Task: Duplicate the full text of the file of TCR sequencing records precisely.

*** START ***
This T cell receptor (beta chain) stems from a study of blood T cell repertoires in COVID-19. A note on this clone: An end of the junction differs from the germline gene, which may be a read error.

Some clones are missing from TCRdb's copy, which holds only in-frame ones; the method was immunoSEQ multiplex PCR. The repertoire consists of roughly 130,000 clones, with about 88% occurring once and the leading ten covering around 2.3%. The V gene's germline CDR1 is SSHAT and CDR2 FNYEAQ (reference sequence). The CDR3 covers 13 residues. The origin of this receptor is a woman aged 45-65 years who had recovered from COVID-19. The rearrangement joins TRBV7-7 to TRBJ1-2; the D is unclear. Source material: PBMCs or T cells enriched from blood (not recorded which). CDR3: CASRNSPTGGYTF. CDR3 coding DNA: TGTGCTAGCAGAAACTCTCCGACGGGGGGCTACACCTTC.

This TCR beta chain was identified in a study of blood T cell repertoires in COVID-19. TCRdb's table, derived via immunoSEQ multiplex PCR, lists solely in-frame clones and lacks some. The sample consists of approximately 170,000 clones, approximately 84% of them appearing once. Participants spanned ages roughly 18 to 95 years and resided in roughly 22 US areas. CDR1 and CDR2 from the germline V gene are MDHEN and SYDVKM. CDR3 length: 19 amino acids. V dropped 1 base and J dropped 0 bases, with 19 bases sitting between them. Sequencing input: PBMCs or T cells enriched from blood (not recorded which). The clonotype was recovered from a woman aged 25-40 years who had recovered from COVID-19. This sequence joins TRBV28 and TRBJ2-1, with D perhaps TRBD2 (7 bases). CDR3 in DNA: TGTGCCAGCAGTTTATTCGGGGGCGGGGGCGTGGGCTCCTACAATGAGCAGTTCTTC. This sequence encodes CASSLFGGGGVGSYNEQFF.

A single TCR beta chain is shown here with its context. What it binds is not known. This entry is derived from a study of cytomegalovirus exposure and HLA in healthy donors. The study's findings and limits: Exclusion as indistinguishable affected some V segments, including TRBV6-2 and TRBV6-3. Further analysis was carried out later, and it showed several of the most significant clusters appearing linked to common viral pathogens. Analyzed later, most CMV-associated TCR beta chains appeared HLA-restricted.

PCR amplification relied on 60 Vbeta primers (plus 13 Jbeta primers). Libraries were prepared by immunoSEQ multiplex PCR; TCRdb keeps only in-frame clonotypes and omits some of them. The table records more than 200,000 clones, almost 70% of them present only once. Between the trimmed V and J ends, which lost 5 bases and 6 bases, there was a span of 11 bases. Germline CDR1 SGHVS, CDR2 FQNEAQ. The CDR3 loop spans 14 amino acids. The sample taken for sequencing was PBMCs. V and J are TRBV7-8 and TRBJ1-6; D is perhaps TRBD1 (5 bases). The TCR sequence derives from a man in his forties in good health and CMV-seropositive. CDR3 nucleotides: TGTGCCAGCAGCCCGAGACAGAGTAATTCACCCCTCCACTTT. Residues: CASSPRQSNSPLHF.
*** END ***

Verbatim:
This T cell receptor (beta chain) stems from a study of blood T cell repertoires in COVID-19. A note on this clone: An end of the junction differs from the germline gene, which may be a read error.

Some clones are missing from TCRdb's copy, which holds only in-frame ones; the method was immunoSEQ multiplex PCR. The repertoire consists of roughly 130,000 clones, with about 88% occurring once and the leading ten covering around 2.3%. The V gene's germline CDR1 is SSHAT and CDR2 FNYEAQ (reference sequence). The CDR3 covers 13 residues. The origin of this receptor is a woman aged 45-65 years who had recovered from COVID-19. The rearrangement joins TRBV7-7 to TRBJ1-2; the D is unclear. Source material: PBMCs or T cells enriched from blood (not recorded which). CDR3: CASRNSPTGGYTF. CDR3 coding DNA: TGTGCTAGCAGAAACTCTCCGACGGGGGGCTACACCTTC.

This TCR beta chain was identified in a study of blood T cell repertoires in COVID-19. TCRdb's table, derived via immunoSEQ multiplex PCR, lists solely in-frame clones and lacks some. The sample consists of approximately 170,000 clones, approximately 84% of them appearing once. Participants spanned ages roughly 18 to 95 years and resided in roughly 22 US areas. CDR1 and CDR2 from the germline V gene are MDHEN and SYDVKM. CDR3 length: 19 amino acids. V dropped 1 base and J dropped 0 bases, with 19 bases sitting between them. Sequencing input: PBMCs or T cells enriched from blood (not recorded which). The clonotype was recovered from a woman aged 25-40 years who had recovered from COVID-19. This sequence joins TRBV28 and TRBJ2-1, with D perhaps TRBD2 (7 bases). CDR3 in DNA: TGTGCCAGCAGTTTATTCGGGGGCGGGGGCGTGGGCTCCTACAATGAGCAGTTCTTC. This sequence encodes CASSLFGGGGVGSYNEQFF.

A single TCR beta chain is shown here with its context. What it binds is not known. This entry is derived from a study of cytomegalovirus exposure and HLA in healthy donors. The study's findings and limits: Exclusion as indistinguishable affected some V segments, including TRBV6-2 and TRBV6-3. Further analysis was carried out later, and it showed several of the most significant clusters appearing linked to common viral pathogens. Analyzed later, most CMV-associated TCR beta chains appeared HLA-restricted.

PCR amplification relied on 60 Vbeta primers (plus 13 Jbeta primers). Libraries were prepared by immunoSEQ multiplex PCR; TCRdb keeps only in-frame clonotypes and omits some of them. The table records more than 200,000 clones, almost 70% of them present only once. Between the trimmed V and J ends, which lost 5 bases and 6 bases, there was a span of 11 bases. Germline CDR1 SGHVS, CDR2 FQNEAQ. The CDR3 loop spans 14 amino acids. The sample taken for sequencing was PBMCs. V and J are TRBV7-8 and TRBJ1-6; D is perhaps TRBD1 (5 bases). The TCR sequence derives from a man in his forties in good health and CMV-seropositive. CDR3 nucleotides: TGTGCCAGCAGCCCGAGACAGAGTAATTCACCCCTCCACTTT. Residues: CASSPRQSNSPLHF.